Footballers have come out as gay to teammates but fear public backlash, says Eni Aluko

Jack de Menezes
·4-min read
Eni Aluko says there are footballers who have come out to teammates but not in public: PA
Eni Aluko says there are footballers who have come out to teammates but not in public: PA

Former England Women footballer Eniola Aluko says there are footballers who have told their teammates that they are gay, but remain too afraid of the backlash that they would face if they were to come out in public.

Aluko, the current director of women’s football at Aston Villa, spoke on Tuesday to the Department of Digital, Culture, Media and Sport select committee regarding the current levels of diversity across football, both in the men’s and women’s game.

Her experiences drew on the current difficulties that people of a Black, Asian and minority ethnic background face within the sport, but the 102-cap international was also asked about the trouble that homosexual players face over the decision to come out publicly.

There has not been a single Premier League player who has come out at gay while still playing in the top flight of English football, with the late Justin Fashanu coming out in 1990 during his career while in lower-league football and German Tomas Hitzlsperger only revealing that he is homosexual after he had called time on his career in 2014. In stark contrast, a number of female players are openly gay in the Women’s Super League, where Aluko points out homosexuality is far more accepted among fans both at games and on social media.

But Aluko said that there are current footballers in England who have already told their teammates that they are gay, but will not announce it publicly because they fear the backlash that will come from fans and on social media.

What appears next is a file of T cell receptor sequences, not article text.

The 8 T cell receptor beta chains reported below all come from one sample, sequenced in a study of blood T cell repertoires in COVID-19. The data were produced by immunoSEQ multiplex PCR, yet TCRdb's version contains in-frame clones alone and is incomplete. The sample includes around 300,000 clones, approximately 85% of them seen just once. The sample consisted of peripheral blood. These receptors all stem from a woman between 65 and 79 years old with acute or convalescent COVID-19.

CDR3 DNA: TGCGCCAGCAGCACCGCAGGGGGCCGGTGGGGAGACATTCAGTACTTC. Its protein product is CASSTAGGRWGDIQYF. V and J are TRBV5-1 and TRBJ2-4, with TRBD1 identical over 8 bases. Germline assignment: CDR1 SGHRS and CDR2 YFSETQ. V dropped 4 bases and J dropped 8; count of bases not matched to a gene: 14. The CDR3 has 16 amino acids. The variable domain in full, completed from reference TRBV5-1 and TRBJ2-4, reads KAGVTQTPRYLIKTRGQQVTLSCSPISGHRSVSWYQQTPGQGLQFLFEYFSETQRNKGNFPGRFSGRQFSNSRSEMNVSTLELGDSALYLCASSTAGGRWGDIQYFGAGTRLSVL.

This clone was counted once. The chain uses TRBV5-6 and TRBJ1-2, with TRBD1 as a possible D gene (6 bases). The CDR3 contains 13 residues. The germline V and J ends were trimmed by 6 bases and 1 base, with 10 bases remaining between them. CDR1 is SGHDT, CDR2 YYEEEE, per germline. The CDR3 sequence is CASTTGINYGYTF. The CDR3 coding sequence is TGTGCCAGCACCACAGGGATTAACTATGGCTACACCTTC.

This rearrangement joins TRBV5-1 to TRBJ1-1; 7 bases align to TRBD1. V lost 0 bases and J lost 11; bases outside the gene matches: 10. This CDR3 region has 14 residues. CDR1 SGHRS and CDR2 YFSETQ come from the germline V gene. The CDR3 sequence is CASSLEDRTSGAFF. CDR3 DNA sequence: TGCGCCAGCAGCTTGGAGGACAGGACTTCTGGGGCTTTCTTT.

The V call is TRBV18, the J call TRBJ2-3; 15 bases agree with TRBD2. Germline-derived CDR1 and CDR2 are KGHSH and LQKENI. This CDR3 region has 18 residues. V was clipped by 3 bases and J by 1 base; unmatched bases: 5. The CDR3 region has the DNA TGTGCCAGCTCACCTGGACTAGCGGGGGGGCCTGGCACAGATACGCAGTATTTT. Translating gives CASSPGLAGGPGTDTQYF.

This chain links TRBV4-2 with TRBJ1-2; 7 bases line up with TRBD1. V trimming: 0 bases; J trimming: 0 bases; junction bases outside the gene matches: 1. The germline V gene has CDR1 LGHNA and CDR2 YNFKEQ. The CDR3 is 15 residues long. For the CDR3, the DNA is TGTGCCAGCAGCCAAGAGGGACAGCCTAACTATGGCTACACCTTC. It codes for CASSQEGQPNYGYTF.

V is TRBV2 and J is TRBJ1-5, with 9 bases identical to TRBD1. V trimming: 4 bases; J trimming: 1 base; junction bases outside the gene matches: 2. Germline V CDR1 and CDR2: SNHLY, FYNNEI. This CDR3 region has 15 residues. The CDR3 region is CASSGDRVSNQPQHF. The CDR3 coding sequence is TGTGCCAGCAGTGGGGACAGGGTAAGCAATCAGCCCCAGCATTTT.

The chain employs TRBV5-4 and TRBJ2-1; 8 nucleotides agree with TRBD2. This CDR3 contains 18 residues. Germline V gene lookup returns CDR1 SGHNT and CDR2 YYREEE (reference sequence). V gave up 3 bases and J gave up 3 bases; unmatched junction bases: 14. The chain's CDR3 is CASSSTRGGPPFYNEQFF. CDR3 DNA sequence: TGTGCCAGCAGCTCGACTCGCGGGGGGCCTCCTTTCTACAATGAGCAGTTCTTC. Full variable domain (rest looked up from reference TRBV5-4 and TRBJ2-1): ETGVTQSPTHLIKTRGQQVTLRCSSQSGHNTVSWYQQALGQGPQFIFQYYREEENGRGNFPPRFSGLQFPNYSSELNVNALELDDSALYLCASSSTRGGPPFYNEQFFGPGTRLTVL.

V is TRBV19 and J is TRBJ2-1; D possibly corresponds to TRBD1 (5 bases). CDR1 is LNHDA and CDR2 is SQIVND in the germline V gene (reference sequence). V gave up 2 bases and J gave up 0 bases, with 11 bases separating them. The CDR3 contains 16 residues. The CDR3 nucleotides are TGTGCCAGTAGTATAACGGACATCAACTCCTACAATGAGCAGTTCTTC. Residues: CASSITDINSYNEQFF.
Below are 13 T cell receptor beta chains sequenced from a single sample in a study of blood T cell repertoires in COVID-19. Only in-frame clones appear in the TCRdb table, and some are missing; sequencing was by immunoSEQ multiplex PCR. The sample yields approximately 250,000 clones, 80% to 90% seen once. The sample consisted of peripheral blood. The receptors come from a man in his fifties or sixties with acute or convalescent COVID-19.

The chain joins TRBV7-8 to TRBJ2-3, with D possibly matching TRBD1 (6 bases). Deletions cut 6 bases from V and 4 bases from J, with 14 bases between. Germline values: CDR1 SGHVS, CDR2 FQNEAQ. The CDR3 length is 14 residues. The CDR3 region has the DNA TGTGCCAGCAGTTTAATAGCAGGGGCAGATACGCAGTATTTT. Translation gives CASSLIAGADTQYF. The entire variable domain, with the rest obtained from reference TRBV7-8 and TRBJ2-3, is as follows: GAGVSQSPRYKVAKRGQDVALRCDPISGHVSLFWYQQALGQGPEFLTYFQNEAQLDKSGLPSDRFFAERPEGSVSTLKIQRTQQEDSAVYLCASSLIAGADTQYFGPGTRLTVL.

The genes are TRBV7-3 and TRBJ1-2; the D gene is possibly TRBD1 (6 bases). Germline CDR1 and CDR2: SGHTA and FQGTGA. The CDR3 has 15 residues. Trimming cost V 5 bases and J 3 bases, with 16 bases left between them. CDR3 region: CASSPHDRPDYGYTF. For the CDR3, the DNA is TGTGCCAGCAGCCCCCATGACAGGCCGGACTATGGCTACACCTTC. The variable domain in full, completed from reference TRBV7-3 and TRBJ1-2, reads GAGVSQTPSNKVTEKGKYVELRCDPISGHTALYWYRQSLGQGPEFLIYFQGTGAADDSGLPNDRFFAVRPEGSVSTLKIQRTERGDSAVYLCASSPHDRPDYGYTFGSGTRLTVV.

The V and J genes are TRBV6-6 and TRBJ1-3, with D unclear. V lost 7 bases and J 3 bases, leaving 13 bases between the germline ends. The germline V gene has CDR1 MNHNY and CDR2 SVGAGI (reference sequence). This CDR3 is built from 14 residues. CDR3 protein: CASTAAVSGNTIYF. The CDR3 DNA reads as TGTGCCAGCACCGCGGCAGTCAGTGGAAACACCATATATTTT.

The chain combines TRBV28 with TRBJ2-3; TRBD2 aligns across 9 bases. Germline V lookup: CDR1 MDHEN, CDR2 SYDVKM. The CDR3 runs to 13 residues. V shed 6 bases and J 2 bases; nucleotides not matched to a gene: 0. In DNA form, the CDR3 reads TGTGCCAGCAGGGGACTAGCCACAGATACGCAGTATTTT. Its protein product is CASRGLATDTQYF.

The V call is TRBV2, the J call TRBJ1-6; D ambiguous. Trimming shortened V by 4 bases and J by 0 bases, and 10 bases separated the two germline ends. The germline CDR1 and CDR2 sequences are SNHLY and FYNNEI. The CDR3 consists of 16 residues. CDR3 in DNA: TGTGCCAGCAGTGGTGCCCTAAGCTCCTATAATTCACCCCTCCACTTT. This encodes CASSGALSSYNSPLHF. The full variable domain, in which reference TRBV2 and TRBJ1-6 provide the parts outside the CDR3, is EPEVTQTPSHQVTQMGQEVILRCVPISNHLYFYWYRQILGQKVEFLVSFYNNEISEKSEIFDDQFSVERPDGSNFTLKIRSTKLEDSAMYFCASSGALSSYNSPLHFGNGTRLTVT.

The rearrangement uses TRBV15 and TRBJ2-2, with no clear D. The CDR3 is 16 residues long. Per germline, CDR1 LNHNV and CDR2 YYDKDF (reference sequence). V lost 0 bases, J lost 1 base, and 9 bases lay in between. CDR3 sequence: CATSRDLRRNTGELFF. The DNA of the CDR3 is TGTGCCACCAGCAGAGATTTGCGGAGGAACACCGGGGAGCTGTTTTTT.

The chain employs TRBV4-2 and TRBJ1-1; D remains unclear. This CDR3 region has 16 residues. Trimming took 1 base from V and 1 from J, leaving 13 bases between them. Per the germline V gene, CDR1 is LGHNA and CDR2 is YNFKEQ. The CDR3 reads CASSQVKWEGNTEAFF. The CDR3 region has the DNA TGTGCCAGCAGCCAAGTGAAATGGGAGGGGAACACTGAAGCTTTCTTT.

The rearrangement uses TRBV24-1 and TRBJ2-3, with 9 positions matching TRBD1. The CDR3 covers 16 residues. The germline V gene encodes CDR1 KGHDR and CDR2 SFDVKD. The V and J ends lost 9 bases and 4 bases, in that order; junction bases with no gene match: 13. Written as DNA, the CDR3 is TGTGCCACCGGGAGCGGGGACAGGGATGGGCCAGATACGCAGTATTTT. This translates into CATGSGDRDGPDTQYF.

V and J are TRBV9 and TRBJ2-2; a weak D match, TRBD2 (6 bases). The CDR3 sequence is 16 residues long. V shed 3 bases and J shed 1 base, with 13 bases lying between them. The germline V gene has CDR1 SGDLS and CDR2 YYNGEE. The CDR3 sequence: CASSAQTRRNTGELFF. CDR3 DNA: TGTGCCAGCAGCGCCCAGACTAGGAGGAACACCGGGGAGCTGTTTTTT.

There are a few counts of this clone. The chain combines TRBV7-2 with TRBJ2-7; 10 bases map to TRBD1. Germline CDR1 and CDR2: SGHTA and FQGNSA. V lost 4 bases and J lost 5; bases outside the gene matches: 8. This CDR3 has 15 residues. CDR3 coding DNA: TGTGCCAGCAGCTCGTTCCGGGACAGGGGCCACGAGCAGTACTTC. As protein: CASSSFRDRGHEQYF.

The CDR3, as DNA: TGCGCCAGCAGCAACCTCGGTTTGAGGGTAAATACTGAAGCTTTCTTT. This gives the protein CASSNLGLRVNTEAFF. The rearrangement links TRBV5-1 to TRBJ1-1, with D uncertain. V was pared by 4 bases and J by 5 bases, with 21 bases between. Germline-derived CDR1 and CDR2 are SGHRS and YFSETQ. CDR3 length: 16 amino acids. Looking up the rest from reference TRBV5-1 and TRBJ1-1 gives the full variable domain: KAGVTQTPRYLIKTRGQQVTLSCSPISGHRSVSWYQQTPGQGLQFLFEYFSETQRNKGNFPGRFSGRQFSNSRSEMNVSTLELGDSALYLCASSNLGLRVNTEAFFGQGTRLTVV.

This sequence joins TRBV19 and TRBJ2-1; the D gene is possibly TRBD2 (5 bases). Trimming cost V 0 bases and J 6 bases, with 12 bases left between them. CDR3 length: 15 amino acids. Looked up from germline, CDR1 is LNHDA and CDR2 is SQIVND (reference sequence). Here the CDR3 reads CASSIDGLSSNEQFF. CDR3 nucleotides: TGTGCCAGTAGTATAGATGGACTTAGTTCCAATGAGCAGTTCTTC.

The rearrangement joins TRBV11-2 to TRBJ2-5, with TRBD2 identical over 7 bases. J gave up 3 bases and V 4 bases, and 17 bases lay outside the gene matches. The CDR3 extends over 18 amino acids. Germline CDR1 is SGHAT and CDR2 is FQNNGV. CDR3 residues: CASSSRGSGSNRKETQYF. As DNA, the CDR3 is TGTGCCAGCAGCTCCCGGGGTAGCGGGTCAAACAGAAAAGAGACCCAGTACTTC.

Asked to clarify the statement by Labour MP Clive Effort at a DCMS select committee hearing into the impact of Covid-19, Aluko said: “Yes that’s right.

“I think there’s been rumours and all sorts of newspapers that try to get the exclusive on who this player may be.

“Ultimately I think there’s statistics that say of course there would be gay players, and I think the beauty of it is actually 99.9 per cent of players would say ‘I wouldn’t care if my teammate was gay’. The issue really now is that fear of what fans will do and are going to say, but I don’t think that is as legitimate a fear as it used to be because we’re living in a world now where being gay is something that is widely accepted. Yes, you will be subjected to abuse on social media as women are, as black people are – there’s so much – but I do think now let’s say if a current Premier League player comes out as gay they will be widely praised, applauded, lauded and respected.”

Eni Aluko says there are footballers who have come out to teammates but not in public (DCMS)
Eni Aluko says there are footballers who have come out to teammates but not in public (DCMS)

Aluko believes that the recent action taken by Manchester United striker Marcus Rashford to use his platform for those less well-off – with the England star successfully campaigning for the government to U-turn on their decision to end free school meal vouchers – as well as the powerful stance against racism by all Premier League footballers, shows that doing footballers are able to force change in today’s society.

As a result, she hopes that any footballer who elects to come out publicly will help to inspire others who find themselves in a similar situation, where they may end up being put off football because of the stigma and stereotypes that currently exist in the sport.

“I use the analogy of what’s happening now with players who are using their voice against racism, they are being applauded, clapped up and praised because they are using their voice and using their platform,” Aluko added.

Aluko believes players like Rashford are showing young children that football is open to all (Getty)
Aluko believes players like Rashford are showing young children that football is open to all (Getty)

“The impact that has, there’s going to be so many little Marcus Rashfords in Manchester that are totally inspired by what he did the other week – young boys who probably felt there’s not much going for me in life who are now inspired by Marcus Rashford in the same way that a gay Premier League player coming out or a gay player coming out around the world who is currently playing, that will have a huge impact on a young gay boys who may like football, who feel ‘I can’t play football’ because of all the stereotypes around playing football.

“I personally look forward to that and I think the impact will be hugely positive.”